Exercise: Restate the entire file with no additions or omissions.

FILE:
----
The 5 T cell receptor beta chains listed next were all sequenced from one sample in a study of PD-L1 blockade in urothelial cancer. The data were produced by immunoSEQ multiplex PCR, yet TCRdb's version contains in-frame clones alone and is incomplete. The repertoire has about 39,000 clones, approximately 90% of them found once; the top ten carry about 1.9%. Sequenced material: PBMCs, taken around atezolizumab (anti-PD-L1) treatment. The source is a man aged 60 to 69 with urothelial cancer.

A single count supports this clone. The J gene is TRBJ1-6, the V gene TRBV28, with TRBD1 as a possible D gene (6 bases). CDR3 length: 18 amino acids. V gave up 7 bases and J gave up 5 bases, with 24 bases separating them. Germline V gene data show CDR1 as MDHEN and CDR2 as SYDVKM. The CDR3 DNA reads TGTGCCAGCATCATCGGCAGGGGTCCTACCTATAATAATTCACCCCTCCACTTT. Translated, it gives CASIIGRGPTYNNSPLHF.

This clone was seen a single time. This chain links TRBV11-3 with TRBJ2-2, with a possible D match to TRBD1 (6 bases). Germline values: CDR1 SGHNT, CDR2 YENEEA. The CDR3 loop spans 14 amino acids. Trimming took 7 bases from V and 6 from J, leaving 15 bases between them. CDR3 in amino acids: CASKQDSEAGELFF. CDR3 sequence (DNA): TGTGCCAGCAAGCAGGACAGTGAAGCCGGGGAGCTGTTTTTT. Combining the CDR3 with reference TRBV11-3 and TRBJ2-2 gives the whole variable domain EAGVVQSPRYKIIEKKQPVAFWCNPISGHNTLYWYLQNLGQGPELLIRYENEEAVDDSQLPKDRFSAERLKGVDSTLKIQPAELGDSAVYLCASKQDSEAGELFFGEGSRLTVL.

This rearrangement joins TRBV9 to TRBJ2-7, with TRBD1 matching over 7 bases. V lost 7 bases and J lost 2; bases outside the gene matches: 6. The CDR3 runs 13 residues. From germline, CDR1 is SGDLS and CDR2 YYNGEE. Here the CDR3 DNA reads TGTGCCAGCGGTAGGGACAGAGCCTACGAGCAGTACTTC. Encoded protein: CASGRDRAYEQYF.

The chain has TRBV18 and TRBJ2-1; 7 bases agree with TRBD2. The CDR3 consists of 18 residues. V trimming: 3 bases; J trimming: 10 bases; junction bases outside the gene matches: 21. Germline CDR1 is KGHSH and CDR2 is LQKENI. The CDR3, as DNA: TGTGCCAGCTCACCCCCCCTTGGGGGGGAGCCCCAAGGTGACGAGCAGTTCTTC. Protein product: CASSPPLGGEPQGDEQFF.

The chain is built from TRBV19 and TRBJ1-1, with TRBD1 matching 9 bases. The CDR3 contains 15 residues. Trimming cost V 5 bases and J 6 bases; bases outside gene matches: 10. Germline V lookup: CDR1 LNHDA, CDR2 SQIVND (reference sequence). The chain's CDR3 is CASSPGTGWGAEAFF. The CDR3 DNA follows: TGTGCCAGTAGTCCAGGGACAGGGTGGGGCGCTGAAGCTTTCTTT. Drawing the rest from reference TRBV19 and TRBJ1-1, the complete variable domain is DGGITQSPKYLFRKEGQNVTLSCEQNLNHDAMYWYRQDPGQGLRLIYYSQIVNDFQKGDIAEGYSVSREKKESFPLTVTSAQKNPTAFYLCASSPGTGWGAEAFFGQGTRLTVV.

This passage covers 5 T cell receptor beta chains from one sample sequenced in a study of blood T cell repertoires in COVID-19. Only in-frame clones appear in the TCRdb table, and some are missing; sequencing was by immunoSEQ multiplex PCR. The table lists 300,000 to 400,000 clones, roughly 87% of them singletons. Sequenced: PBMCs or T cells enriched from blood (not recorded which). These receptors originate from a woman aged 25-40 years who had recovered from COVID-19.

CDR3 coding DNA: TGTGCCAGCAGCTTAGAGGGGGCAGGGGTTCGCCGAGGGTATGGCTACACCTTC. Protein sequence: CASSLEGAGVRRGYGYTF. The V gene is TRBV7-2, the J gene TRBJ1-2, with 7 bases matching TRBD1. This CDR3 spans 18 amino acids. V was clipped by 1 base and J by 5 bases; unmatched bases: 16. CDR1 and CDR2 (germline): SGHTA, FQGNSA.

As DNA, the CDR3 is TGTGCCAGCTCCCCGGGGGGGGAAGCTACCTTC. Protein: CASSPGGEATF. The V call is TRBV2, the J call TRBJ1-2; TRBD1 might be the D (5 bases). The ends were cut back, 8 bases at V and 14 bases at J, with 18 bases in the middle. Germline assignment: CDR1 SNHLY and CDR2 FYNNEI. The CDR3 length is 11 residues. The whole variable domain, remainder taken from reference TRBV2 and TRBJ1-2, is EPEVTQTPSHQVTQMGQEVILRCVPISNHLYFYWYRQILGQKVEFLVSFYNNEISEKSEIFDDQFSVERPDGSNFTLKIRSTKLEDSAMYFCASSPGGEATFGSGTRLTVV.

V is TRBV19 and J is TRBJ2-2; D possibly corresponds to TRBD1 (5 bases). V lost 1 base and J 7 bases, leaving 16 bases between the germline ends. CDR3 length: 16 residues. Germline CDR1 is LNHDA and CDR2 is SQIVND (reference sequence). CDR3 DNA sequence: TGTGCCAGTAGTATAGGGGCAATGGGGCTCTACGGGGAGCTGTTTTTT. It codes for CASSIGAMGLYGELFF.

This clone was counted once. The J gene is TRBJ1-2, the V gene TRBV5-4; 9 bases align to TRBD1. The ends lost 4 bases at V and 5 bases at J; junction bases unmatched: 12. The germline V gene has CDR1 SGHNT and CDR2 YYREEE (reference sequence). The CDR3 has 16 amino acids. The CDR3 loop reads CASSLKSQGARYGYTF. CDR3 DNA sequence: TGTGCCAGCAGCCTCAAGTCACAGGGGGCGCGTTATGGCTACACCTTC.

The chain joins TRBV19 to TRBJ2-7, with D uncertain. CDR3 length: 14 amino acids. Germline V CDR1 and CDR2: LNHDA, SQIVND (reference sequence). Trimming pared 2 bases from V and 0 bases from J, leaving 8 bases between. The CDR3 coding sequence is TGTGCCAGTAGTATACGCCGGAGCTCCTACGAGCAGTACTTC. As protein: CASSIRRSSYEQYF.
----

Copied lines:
The 5 T cell receptor beta chains listed next were all sequenced from one sample in a study of PD-L1 blockade in urothelial cancer. The data were produced by immunoSEQ multiplex PCR, yet TCRdb's version contains in-frame clones alone and is incomplete. The repertoire has about 39,000 clones, approximately 90% of them found once; the top ten carry about 1.9%. Sequenced material: PBMCs, taken around atezolizumab (anti-PD-L1) treatment. The source is a man aged 60 to 69 with urothelial cancer.

A single count supports this clone. The J gene is TRBJ1-6, the V gene TRBV28, with TRBD1 as a possible D gene (6 bases). CDR3 length: 18 amino acids. V gave up 7 bases and J gave up 5 bases, with 24 bases separating them. Germline V gene data show CDR1 as MDHEN and CDR2 as SYDVKM. The CDR3 DNA reads TGTGCCAGCATCATCGGCAGGGGTCCTACCTATAATAATTCACCCCTCCACTTT. Translated, it gives CASIIGRGPTYNNSPLHF.

This clone was seen a single time. This chain links TRBV11-3 with TRBJ2-2, with a possible D match to TRBD1 (6 bases). Germline values: CDR1 SGHNT, CDR2 YENEEA. The CDR3 loop spans 14 amino acids. Trimming took 7 bases from V and 6 from J, leaving 15 bases between them. CDR3 in amino acids: CASKQDSEAGELFF. CDR3 sequence (DNA): TGTGCCAGCAAGCAGGACAGTGAAGCCGGGGAGCTGTTTTTT. Combining the CDR3 with reference TRBV11-3 and TRBJ2-2 gives the whole variable domain EAGVVQSPRYKIIEKKQPVAFWCNPISGHNTLYWYLQNLGQGPELLIRYENEEAVDDSQLPKDRFSAERLKGVDSTLKIQPAELGDSAVYLCASKQDSEAGELFFGEGSRLTVL.

This rearrangement joins TRBV9 to TRBJ2-7, with TRBD1 matching over 7 bases. V lost 7 bases and J lost 2; bases outside the gene matches: 6. The CDR3 runs 13 residues. From germline, CDR1 is SGDLS and CDR2 YYNGEE. Here the CDR3 DNA reads TGTGCCAGCGGTAGGGACAGAGCCTACGAGCAGTACTTC. Encoded protein: CASGRDRAYEQYF.

The chain has TRBV18 and TRBJ2-1; 7 bases agree with TRBD2. The CDR3 consists of 18 residues. V trimming: 3 bases; J trimming: 10 bases; junction bases outside the gene matches: 21. Germline CDR1 is KGHSH and CDR2 is LQKENI. The CDR3, as DNA: TGTGCCAGCTCACCCCCCCTTGGGGGGGAGCCCCAAGGTGACGAGCAGTTCTTC. Protein product: CASSPPLGGEPQGDEQFF.

The chain is built from TRBV19 and TRBJ1-1, with TRBD1 matching 9 bases. The CDR3 contains 15 residues. Trimming cost V 5 bases and J 6 bases; bases outside gene matches: 10. Germline V lookup: CDR1 LNHDA, CDR2 SQIVND (reference sequence). The chain's CDR3 is CASSPGTGWGAEAFF. The CDR3 DNA follows: TGTGCCAGTAGTCCAGGGACAGGGTGGGGCGCTGAAGCTTTCTTT. Drawing the rest from reference TRBV19 and TRBJ1-1, the complete variable domain is DGGITQSPKYLFRKEGQNVTLSCEQNLNHDAMYWYRQDPGQGLRLIYYSQIVNDFQKGDIAEGYSVSREKKESFPLTVTSAQKNPTAFYLCASSPGTGWGAEAFFGQGTRLTVV.

This passage covers 5 T cell receptor beta chains from one sample sequenced in a study of blood T cell repertoires in COVID-19. Only in-frame clones appear in the TCRdb table, and some are missing; sequencing was by immunoSEQ multiplex PCR. The table lists 300,000 to 400,000 clones, roughly 87% of them singletons. Sequenced: PBMCs or T cells enriched from blood (not recorded which). These receptors originate from a woman aged 25-40 years who had recovered from COVID-19.

CDR3 coding DNA: TGTGCCAGCAGCTTAGAGGGGGCAGGGGTTCGCCGAGGGTATGGCTACACCTTC. Protein sequence: CASSLEGAGVRRGYGYTF. The V gene is TRBV7-2, the J gene TRBJ1-2, with 7 bases matching TRBD1. This CDR3 spans 18 amino acids. V was clipped by 1 base and J by 5 bases; unmatched bases: 16. CDR1 and CDR2 (germline): SGHTA, FQGNSA.

As DNA, the CDR3 is TGTGCCAGCTCCCCGGGGGGGGAAGCTACCTTC. Protein: CASSPGGEATF. The V call is TRBV2, the J call TRBJ1-2; TRBD1 might be the D (5 bases). The ends were cut back, 8 bases at V and 14 bases at J, with 18 bases in the middle. Germline assignment: CDR1 SNHLY and CDR2 FYNNEI. The CDR3 length is 11 residues. The whole variable domain, remainder taken from reference TRBV2 and TRBJ1-2, is EPEVTQTPSHQVTQMGQEVILRCVPISNHLYFYWYRQILGQKVEFLVSFYNNEISEKSEIFDDQFSVERPDGSNFTLKIRSTKLEDSAMYFCASSPGGEATFGSGTRLTVV.

V is TRBV19 and J is TRBJ2-2; D possibly corresponds to TRBD1 (5 bases). V lost 1 base and J 7 bases, leaving 16 bases between the germline ends. CDR3 length: 16 residues. Germline CDR1 is LNHDA and CDR2 is SQIVND (reference sequence). CDR3 DNA sequence: TGTGCCAGTAGTATAGGGGCAATGGGGCTCTACGGGGAGCTGTTTTTT. It codes for CASSIGAMGLYGELFF.

This clone was counted once. The J gene is TRBJ1-2, the V gene TRBV5-4; 9 bases align to TRBD1. The ends lost 4 bases at V and 5 bases at J; junction bases unmatched: 12. The germline V gene has CDR1 SGHNT and CDR2 YYREEE (reference sequence). The CDR3 has 16 amino acids. The CDR3 loop reads CASSLKSQGARYGYTF. CDR3 DNA sequence: TGTGCCAGCAGCCTCAAGTCACAGGGGGCGCGTTATGGCTACACCTTC.

The chain joins TRBV19 to TRBJ2-7, with D uncertain. CDR3 length: 14 amino acids. Germline V CDR1 and CDR2: LNHDA, SQIVND (reference sequence). Trimming pared 2 bases from V and 0 bases from J, leaving 8 bases between. The CDR3 coding sequence is TGTGCCAGTAGTATACGCCGGAGCTCCTACGAGCAGTACTTC. As protein: CASSIRRSSYEQYF.